+1. If you think it's a good idea to deny people access to the bathroom (at least on long exams e.g. 3 hours where at least a handful of people might actually need it) just because one or two students might use it as an opportunity to "cheat", then you have your priorities seriously messed up. What's next, intrusive full-body searches? Spying on the student in the toilet to check on what he's doing?
    – Thomas
    Commented Jun 23, 2014 at 1:32
  • 22
    As someone who has IBS (as do many people), I know what it's like to go from fine to emergency situation near instantly.
    – jaredready
    Commented Jun 23, 2014 at 15:49

Forbidding use of restroom facilities is extreme and more than a little ridiculous. If a student is resourceful enough to defeat your exam's purpose (which should be to measure a student's capability in a particular subject) without your certain discovery given only the use of a few minutes and a toilet, then probably your exam needs some work and/or that student deserves whatever grade he/she is awarded.

What's more, forbidding the use of facilities comes with some liability. From Brian Freeman, Esq.'s Bathroom Rights:

...The same court said, in an earlier case, “However primitive and ordinary, the right to defecate and to urinate without awaiting the permission of government…are rights close to the core of the liberty guaranteed by the due process clause of the Fourteenth Amendment. When government undertakes to eliminate or to impair either or both of these rights, it should be required to make a strong showing of necessity for the restrictive measure.” Indeed, we all have the “basic liberty of access to the bathroom when needed.”

People who believe they have the authority to deny access to a bathroom, especially teachers and educators throughout the country, need to be aware that denial of a pupil’s right to use the toilet could carry significant liabilities. Under 42 U.S.C. § 1983, a state actor can be held liable for both compensatory and punitive damages, including paying for the winner’s attorney’s fees.

In addition to liability under § 1983, a defendant could also be held liable for intentional infliction of emotional distress. Depending on the facts of the case, other potential liabilities could arise from prohibiting a person from their bona fide need for access to a toilet. For these reasons, all people, especially young students, ought to be able to use the restroom whenever needed, without be required to first obtain permission.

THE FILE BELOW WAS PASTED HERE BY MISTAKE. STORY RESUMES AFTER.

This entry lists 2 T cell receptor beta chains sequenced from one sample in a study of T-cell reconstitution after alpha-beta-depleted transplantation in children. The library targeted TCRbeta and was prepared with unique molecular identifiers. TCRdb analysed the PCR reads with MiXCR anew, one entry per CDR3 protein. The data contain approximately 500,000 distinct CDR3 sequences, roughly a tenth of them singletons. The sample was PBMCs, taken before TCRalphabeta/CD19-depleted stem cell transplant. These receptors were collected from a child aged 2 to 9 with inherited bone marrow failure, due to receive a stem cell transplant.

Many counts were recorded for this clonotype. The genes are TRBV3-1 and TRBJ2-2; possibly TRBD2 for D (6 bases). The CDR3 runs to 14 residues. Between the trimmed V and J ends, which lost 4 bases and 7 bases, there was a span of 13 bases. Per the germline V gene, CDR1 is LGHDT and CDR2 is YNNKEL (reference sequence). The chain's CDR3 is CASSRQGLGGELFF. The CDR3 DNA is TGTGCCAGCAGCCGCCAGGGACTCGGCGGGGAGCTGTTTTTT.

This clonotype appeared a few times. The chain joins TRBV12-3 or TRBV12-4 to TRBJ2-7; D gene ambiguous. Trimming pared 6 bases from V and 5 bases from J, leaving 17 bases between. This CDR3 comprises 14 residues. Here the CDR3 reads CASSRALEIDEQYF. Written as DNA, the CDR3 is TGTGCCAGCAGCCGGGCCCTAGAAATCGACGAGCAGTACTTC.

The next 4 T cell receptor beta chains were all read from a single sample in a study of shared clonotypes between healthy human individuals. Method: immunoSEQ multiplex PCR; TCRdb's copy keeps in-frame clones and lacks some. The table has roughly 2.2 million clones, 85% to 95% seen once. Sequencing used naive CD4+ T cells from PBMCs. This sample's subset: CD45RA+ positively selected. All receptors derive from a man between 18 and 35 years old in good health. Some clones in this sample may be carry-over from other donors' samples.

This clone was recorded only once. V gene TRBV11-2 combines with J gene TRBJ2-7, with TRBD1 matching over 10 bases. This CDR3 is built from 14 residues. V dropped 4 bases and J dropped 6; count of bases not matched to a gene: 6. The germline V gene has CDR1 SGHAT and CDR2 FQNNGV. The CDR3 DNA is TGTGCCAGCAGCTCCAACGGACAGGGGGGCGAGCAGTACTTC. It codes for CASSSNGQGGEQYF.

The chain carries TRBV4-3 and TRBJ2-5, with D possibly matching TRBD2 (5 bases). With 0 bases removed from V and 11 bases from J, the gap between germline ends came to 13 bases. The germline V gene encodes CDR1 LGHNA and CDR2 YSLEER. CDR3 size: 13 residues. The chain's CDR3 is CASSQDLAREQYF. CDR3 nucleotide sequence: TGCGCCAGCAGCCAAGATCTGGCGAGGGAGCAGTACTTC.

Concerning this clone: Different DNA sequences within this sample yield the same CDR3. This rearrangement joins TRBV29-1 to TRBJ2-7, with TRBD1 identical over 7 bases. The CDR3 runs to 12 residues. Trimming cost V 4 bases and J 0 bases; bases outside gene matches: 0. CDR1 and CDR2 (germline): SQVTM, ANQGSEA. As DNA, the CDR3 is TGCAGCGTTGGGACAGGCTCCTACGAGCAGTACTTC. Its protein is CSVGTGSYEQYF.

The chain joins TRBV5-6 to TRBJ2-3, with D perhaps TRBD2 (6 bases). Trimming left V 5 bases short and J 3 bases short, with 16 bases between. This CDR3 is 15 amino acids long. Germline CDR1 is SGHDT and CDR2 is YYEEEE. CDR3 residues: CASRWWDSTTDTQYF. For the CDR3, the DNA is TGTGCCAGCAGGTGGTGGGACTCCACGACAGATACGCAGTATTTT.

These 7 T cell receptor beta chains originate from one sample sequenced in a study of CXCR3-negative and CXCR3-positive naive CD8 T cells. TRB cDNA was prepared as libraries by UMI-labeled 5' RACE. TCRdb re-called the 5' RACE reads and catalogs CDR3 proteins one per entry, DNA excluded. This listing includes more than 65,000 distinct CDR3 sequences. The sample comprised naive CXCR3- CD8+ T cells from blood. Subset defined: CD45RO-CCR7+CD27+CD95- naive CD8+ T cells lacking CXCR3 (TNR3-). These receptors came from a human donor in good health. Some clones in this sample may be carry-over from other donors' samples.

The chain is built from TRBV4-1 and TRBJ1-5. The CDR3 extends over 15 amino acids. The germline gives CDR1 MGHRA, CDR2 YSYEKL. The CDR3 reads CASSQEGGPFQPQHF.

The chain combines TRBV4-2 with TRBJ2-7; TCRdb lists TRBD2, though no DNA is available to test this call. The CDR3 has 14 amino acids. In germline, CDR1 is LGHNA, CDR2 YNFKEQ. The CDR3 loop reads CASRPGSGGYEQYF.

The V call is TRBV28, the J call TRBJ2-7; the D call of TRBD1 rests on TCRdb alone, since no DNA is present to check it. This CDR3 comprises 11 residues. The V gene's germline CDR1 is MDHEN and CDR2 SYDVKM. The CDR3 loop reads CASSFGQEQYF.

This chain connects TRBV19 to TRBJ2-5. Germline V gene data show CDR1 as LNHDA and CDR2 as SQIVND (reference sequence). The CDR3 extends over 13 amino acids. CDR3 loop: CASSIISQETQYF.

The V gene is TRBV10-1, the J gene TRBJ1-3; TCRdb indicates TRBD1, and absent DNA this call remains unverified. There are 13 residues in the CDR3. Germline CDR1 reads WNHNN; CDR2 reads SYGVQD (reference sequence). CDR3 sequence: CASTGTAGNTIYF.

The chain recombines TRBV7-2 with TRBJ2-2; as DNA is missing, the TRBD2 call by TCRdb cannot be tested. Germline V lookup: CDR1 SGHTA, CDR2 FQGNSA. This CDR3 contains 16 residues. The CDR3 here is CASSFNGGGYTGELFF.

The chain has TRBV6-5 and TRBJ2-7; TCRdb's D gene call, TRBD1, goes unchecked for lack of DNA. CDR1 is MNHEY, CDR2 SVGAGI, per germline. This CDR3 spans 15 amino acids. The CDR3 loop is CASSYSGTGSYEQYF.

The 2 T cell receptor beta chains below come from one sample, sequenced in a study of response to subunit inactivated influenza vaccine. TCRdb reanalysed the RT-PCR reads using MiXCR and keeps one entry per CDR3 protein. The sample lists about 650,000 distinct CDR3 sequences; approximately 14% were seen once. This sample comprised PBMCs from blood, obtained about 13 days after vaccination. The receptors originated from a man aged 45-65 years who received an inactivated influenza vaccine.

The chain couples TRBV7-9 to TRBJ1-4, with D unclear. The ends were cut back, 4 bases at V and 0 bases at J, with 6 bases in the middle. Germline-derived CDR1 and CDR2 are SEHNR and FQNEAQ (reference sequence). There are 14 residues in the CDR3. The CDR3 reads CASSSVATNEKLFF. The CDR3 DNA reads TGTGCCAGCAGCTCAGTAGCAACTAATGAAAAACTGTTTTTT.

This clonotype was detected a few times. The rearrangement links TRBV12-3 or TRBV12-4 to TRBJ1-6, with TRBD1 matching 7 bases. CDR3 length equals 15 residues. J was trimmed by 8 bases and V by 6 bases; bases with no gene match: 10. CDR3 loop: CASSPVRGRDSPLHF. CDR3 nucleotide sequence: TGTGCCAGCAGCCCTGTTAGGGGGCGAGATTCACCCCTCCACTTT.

• 12
    I disagree with your first paragraph. As I wrote in another comment below, I cannot think of a modality for an exam in mathematics in which I would not get an advantage by communicating with a friend outside. I do not mean "defeating the purpose", but still getting a significant advantage, which could mean the difference between a C and an A. Commented Jun 22, 2014 at 22:53
  • 12
    @FedericoPoloni - Maybe. But I also know that those that cheat regularly are a lot less likely to have the kinds of friends that would be willing to go out of their way to assist them in that way. Eventually character catches up regardless of what you do, and I think the best any of us can do is only that which we deem to be right for its own sake. Willfully confining a crowd of people even against nature's calling because they might cheat is the kind of thing I would judge at least borderline misanthropic.
    – mikeserv
    Commented Jun 22, 2014 at 22:59
  • 2
    Sure -- I am not advocating locking them up, by all means. I am just pointing out that there is a problem which seems unsolvable, and asking how people deal with it. As you point out, forbidding breaks can be illegal, in addition to inhumane. What I find surprising, though, is that many people minimize the problem and do not believe that a brief help from outside can improve performance by one or two letter grades. Commented Jun 23, 2014 at 6:54
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    theyre going to need that knowledge they cheated themselves out of. — [citation needed]
    – JeffE
    Commented Jun 25, 2014 at 15:31